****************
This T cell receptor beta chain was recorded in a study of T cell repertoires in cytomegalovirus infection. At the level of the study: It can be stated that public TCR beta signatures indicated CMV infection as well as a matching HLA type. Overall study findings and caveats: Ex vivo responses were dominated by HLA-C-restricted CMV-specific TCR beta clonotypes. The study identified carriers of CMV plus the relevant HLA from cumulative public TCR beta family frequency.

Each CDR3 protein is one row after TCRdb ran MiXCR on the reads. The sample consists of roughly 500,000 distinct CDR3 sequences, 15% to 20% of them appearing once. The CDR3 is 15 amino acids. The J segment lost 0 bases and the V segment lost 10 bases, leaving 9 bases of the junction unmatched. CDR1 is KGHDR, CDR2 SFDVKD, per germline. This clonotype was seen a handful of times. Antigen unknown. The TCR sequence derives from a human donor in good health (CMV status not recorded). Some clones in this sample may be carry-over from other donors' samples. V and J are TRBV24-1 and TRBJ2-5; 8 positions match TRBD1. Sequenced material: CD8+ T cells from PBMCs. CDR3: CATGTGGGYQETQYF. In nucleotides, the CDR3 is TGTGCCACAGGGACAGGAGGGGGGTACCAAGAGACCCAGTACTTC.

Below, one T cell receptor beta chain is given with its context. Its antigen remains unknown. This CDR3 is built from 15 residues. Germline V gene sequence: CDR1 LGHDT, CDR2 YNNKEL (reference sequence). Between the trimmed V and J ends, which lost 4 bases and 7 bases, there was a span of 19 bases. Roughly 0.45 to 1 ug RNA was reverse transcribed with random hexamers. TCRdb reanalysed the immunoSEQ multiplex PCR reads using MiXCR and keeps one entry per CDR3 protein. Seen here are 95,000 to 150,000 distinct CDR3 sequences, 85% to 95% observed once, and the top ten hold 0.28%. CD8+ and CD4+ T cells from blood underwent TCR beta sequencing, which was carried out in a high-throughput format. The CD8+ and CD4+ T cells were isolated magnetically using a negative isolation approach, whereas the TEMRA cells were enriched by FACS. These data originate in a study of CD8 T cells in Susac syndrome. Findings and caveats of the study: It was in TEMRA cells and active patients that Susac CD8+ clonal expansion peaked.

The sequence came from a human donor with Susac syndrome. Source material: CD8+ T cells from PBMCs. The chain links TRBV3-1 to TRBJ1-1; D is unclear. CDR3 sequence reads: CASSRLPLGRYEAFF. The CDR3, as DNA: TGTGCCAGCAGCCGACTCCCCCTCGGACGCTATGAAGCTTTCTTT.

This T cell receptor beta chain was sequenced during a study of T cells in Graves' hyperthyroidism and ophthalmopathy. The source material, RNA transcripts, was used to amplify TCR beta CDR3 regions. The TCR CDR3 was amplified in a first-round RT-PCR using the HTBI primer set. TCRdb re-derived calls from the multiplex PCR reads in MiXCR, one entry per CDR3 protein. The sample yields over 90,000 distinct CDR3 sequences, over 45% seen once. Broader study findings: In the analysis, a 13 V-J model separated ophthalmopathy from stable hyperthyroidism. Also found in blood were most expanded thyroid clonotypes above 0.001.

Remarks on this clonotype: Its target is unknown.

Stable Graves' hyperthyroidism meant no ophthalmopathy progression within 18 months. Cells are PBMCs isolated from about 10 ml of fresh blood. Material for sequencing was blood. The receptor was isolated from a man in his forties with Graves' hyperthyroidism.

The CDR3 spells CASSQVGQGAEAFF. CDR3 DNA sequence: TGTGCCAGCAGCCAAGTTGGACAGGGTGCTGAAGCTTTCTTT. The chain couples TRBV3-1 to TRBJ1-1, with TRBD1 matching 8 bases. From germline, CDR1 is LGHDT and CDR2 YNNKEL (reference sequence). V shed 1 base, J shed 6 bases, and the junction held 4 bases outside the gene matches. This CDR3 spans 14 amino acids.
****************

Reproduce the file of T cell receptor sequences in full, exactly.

This T cell receptor beta chain was recorded in a study of T cell repertoires in cytomegalovirus infection. At the level of the study: It can be stated that public TCR beta signatures indicated CMV infection as well as a matching HLA type. Overall study findings and caveats: Ex vivo responses were dominated by HLA-C-restricted CMV-specific TCR beta clonotypes. The study identified carriers of CMV plus the relevant HLA from cumulative public TCR beta family frequency.

Each CDR3 protein is one row after TCRdb ran MiXCR on the reads. The sample consists of roughly 500,000 distinct CDR3 sequences, 15% to 20% of them appearing once. The CDR3 is 15 amino acids. The J segment lost 0 bases and the V segment lost 10 bases, leaving 9 bases of the junction unmatched. CDR1 is KGHDR, CDR2 SFDVKD, per germline. This clonotype was seen a handful of times. Antigen unknown. The TCR sequence derives from a human donor in good health (CMV status not recorded). Some clones in this sample may be carry-over from other donors' samples. V and J are TRBV24-1 and TRBJ2-5; 8 positions match TRBD1. Sequenced material: CD8+ T cells from PBMCs. CDR3: CATGTGGGYQETQYF. In nucleotides, the CDR3 is TGTGCCACAGGGACAGGAGGGGGGTACCAAGAGACCCAGTACTTC.

Below, one T cell receptor beta chain is given with its context. Its antigen remains unknown. This CDR3 is built from 15 residues. Germline V gene sequence: CDR1 LGHDT, CDR2 YNNKEL (reference sequence). Between the trimmed V and J ends, which lost 4 bases and 7 bases, there was a span of 19 bases. Roughly 0.45 to 1 ug RNA was reverse transcribed with random hexamers. TCRdb reanalysed the immunoSEQ multiplex PCR reads using MiXCR and keeps one entry per CDR3 protein. Seen here are 95,000 to 150,000 distinct CDR3 sequences, 85% to 95% observed once, and the top ten hold 0.28%. CD8+ and CD4+ T cells from blood underwent TCR beta sequencing, which was carried out in a high-throughput format. The CD8+ and CD4+ T cells were isolated magnetically using a negative isolation approach, whereas the TEMRA cells were enriched by FACS. These data originate in a study of CD8 T cells in Susac syndrome. Findings and caveats of the study: It was in TEMRA cells and active patients that Susac CD8+ clonal expansion peaked.

The sequence came from a human donor with Susac syndrome. Source material: CD8+ T cells from PBMCs. The chain links TRBV3-1 to TRBJ1-1; D is unclear. CDR3 sequence reads: CASSRLPLGRYEAFF. The CDR3, as DNA: TGTGCCAGCAGCCGACTCCCCCTCGGACGCTATGAAGCTTTCTTT.

This T cell receptor beta chain was sequenced during a study of T cells in Graves' hyperthyroidism and ophthalmopathy. The source material, RNA transcripts, was used to amplify TCR beta CDR3 regions. The TCR CDR3 was amplified in a first-round RT-PCR using the HTBI primer set. TCRdb re-derived calls from the multiplex PCR reads in MiXCR, one entry per CDR3 protein. The sample yields over 90,000 distinct CDR3 sequences, over 45% seen once. Broader study findings: In the analysis, a 13 V-J model separated ophthalmopathy from stable hyperthyroidism. Also found in blood were most expanded thyroid clonotypes above 0.001.

Remarks on this clonotype: Its target is unknown.

Stable Graves' hyperthyroidism meant no ophthalmopathy progression within 18 months. Cells are PBMCs isolated from about 10 ml of fresh blood. Material for sequencing was blood. The receptor was isolated from a man in his forties with Graves' hyperthyroidism.

The CDR3 spells CASSQVGQGAEAFF. CDR3 DNA sequence: TGTGCCAGCAGCCAAGTTGGACAGGGTGCTGAAGCTTTCTTT. The chain couples TRBV3-1 to TRBJ1-1, with TRBD1 matching 8 bases. From germline, CDR1 is LGHDT and CDR2 YNNKEL (reference sequence). V shed 1 base, J shed 6 bases, and the junction held 4 bases outside the gene matches. This CDR3 spans 14 amino acids.